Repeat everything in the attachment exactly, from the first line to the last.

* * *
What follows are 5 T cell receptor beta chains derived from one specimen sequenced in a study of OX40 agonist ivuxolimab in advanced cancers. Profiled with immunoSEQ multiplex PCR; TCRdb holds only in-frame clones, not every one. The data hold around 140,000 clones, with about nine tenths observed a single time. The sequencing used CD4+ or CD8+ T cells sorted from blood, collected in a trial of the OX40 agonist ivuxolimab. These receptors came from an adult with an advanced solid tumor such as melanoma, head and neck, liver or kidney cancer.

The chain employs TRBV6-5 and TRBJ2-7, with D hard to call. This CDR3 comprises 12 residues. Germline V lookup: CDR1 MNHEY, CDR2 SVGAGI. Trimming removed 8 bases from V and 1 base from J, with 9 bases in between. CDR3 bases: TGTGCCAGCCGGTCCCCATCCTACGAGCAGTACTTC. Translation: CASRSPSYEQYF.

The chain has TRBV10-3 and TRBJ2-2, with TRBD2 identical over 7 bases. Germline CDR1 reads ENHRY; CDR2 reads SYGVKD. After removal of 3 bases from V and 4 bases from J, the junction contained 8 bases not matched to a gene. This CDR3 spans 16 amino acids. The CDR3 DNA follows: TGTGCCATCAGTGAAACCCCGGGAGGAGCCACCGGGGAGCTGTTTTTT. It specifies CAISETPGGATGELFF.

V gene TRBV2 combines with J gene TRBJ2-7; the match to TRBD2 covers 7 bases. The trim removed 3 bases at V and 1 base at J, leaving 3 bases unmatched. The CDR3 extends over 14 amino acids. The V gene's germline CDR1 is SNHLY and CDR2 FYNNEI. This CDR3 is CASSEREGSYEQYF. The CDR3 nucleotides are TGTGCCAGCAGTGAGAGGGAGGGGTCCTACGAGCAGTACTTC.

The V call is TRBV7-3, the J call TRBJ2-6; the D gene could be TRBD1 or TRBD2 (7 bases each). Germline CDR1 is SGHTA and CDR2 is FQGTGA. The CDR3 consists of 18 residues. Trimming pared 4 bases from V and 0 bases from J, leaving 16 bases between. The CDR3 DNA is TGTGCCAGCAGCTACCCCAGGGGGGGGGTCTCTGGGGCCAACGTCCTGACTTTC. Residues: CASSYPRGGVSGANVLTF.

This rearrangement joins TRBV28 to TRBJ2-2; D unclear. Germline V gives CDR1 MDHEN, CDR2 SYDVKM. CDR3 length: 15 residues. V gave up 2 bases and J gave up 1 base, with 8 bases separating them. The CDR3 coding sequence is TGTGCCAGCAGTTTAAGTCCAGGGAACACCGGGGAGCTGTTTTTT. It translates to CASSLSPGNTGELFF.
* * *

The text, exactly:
What follows are 5 T cell receptor beta chains derived from one specimen sequenced in a study of OX40 agonist ivuxolimab in advanced cancers. Profiled with immunoSEQ multiplex PCR; TCRdb holds only in-frame clones, not every one. The data hold around 140,000 clones, with about nine tenths observed a single time. The sequencing used CD4+ or CD8+ T cells sorted from blood, collected in a trial of the OX40 agonist ivuxolimab. These receptors came from an adult with an advanced solid tumor such as melanoma, head and neck, liver or kidney cancer.

The chain employs TRBV6-5 and TRBJ2-7, with D hard to call. This CDR3 comprises 12 residues. Germline V lookup: CDR1 MNHEY, CDR2 SVGAGI. Trimming removed 8 bases from V and 1 base from J, with 9 bases in between. CDR3 bases: TGTGCCAGCCGGTCCCCATCCTACGAGCAGTACTTC. Translation: CASRSPSYEQYF.

The chain has TRBV10-3 and TRBJ2-2, with TRBD2 identical over 7 bases. Germline CDR1 reads ENHRY; CDR2 reads SYGVKD. After removal of 3 bases from V and 4 bases from J, the junction contained 8 bases not matched to a gene. This CDR3 spans 16 amino acids. The CDR3 DNA follows: TGTGCCATCAGTGAAACCCCGGGAGGAGCCACCGGGGAGCTGTTTTTT. It specifies CAISETPGGATGELFF.

V gene TRBV2 combines with J gene TRBJ2-7; the match to TRBD2 covers 7 bases. The trim removed 3 bases at V and 1 base at J, leaving 3 bases unmatched. The CDR3 extends over 14 amino acids. The V gene's germline CDR1 is SNHLY and CDR2 FYNNEI. This CDR3 is CASSEREGSYEQYF. The CDR3 nucleotides are TGTGCCAGCAGTGAGAGGGAGGGGTCCTACGAGCAGTACTTC.

The V call is TRBV7-3, the J call TRBJ2-6; the D gene could be TRBD1 or TRBD2 (7 bases each). Germline CDR1 is SGHTA and CDR2 is FQGTGA. The CDR3 consists of 18 residues. Trimming pared 4 bases from V and 0 bases from J, leaving 16 bases between. The CDR3 DNA is TGTGCCAGCAGCTACCCCAGGGGGGGGGTCTCTGGGGCCAACGTCCTGACTTTC. Residues: CASSYPRGGVSGANVLTF.

This rearrangement joins TRBV28 to TRBJ2-2; D unclear. Germline V gives CDR1 MDHEN, CDR2 SYDVKM. CDR3 length: 15 residues. V gave up 2 bases and J gave up 1 base, with 8 bases separating them. The CDR3 coding sequence is TGTGCCAGCAGTTTAAGTCCAGGGAACACCGGGGAGCTGTTTTTT. It translates to CASSLSPGNTGELFF.